BFR training aims to prevent muscle atrophy (loss of muscle mass) and promote hypertrophy (gain of muscle mass), even when you are unable to lift heavy. “In a rehab setting, BFR is typically administered for six to eight weeks before transitioning to higher-load strength training for those who must lift heavy weights due to their lifestyle or sport,” explains Rolnick. According to research, this treatment has been applied to at-risk populations for a longer period of time ranging from two to six months. In addition, recent studies conducted on patients with chronic kidney disease have shown that it is safe to do BFR training for up to six months under the supervision of an expert.
It is unclear whether the same training prescription would apply to unsupervised environments, but a BFR resistance and aerobic program of eight to 12 weeks is generally recommended. Regardless of the approach you choose, conducting a thorough screening process is critical to reducing the risk of adverse events.
Who should or shouldn’t be doing BFR training?
BFR training is a universal tool that can help almost anyone. People who have trouble carrying or lifting heavy weights due to injury, surgery, other health problems, as well as joint or muscle pain are good candidates for BFR training. Rolnick recommends an examination by a BFR-trained provider who can offer a thorough assessment of your medical history, physical activity history, and other factors that may be relevant to determining whether you’re a good candidate.
As with any treatment, there may be certain risks associated with BFR training. There is a small risk of muscle damage or an exaggerated cardiovascular response, such as high blood pressure. Rolnick said some risks can be prevented by modifying an individual’s BFR training prescription as needed and making sure the provider providing the BFR training is qualified.
For example, muscle damage can occur during strenuous BFR training, such as performing multiple sets of exercises until it feels like it’s hard to finish. “BFR-trained providers understand that this risk is easily managed by avoiding exercise to failure and/or temporarily reducing the training load to allow the body to adapt and become more resilient,” explains Rolnick.
BFR training increases blood pressure during exercise, which is expected. However, for people with certain medical conditions, a better strategy might include applying less pressure, reducing pressure during rest periods, and avoiding multi-joint exercises.
Rolnick said, “This response may be exacerbated in those with certain medical conditions and warrants consideration of other training approaches and/or modification of the BFR training prescription.” He suggests monitoring your blood pressure levels during the first few sessions to make sure your blood pressure doesn’t go above critical levels.
There have previously been safety concerns about BFR training and blood clots. But Rolnick said there is not enough evidence to show that BFR training increases the risk of blood clots, and instead may reduce the risk because of the way the body responds to the temporary restriction and release during exercise.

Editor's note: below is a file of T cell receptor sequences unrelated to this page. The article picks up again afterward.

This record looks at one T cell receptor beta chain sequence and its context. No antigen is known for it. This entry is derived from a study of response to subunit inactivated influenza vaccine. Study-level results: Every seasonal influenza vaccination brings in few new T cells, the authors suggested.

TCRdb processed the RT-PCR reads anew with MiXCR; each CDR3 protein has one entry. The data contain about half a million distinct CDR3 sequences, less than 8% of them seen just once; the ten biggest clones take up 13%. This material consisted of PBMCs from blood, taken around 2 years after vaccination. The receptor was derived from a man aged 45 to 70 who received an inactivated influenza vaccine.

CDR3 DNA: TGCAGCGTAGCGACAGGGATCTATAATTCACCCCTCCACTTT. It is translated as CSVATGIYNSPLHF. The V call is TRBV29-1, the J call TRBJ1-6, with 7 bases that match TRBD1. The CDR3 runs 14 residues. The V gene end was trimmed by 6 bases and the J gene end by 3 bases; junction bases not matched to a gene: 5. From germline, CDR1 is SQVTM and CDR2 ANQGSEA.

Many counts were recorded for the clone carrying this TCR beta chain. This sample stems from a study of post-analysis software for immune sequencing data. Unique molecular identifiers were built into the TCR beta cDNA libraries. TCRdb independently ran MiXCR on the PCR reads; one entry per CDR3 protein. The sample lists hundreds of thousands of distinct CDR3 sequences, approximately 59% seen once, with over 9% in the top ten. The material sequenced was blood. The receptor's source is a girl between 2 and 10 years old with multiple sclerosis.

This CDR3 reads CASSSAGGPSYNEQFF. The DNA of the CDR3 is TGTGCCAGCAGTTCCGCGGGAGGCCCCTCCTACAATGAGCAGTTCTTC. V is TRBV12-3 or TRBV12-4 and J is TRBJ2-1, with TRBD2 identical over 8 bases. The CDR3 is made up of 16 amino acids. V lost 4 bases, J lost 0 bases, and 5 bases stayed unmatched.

Can BFR be done at home?
Similar to other forms of physical therapy, such as using a TENS machine, you can safely do BFR training at home. But it’s important to first go through a screening process with a trained BFR provider to learn how to get the most out of your sessions.
“When BFR is done correctly, it’s uncomfortable. So if you’re doing BFR and you’re not uncomfortable, it’s probably not doing anything,” Rolnick said. He explained that discomfort is the first signal that a beneficial muscle-building stimulus is occurring. “To promote adaptation, we must push our physical and mental limits beyond that discomfort to expand our capacities and promote the benefits of muscle mass, strength and cardiovascular capacity.”
If someone uses BFR training for pain relief, it can be expected that they will experience discomfort such as pressure and some numbness in the area during resistance training. Rolnick said that BFR training has a powerful effect on pain-relieving responses, and that you should aim to achieve discomfort that is challenging but tolerable in order to maximize the therapeutic effect. However, excessive pressure or improper use of BFR strips can lead to burning or stabbing pain. This is something to watch out for as it can be a sign of nerve damage.
Take it away
BFR training is a useful option to keep in mind if you ever need to heal or strengthen after an injury. From personal experience, it definitely takes some getting used to because it’s not every day you do squats with partially cut off blood flow. The good thing is that BFR training has been shown to be safe for most individuals, but if you have reservations, consult your physical therapist or BFR-trained provider. That way you can get a proper assessment and get the most out of this type of therapy.
The information contained in this article is for educational and informational purposes only and is not intended as health or medical advice. Always consult a physician or other qualified health care professional with any questions you may have about your health condition or health goals.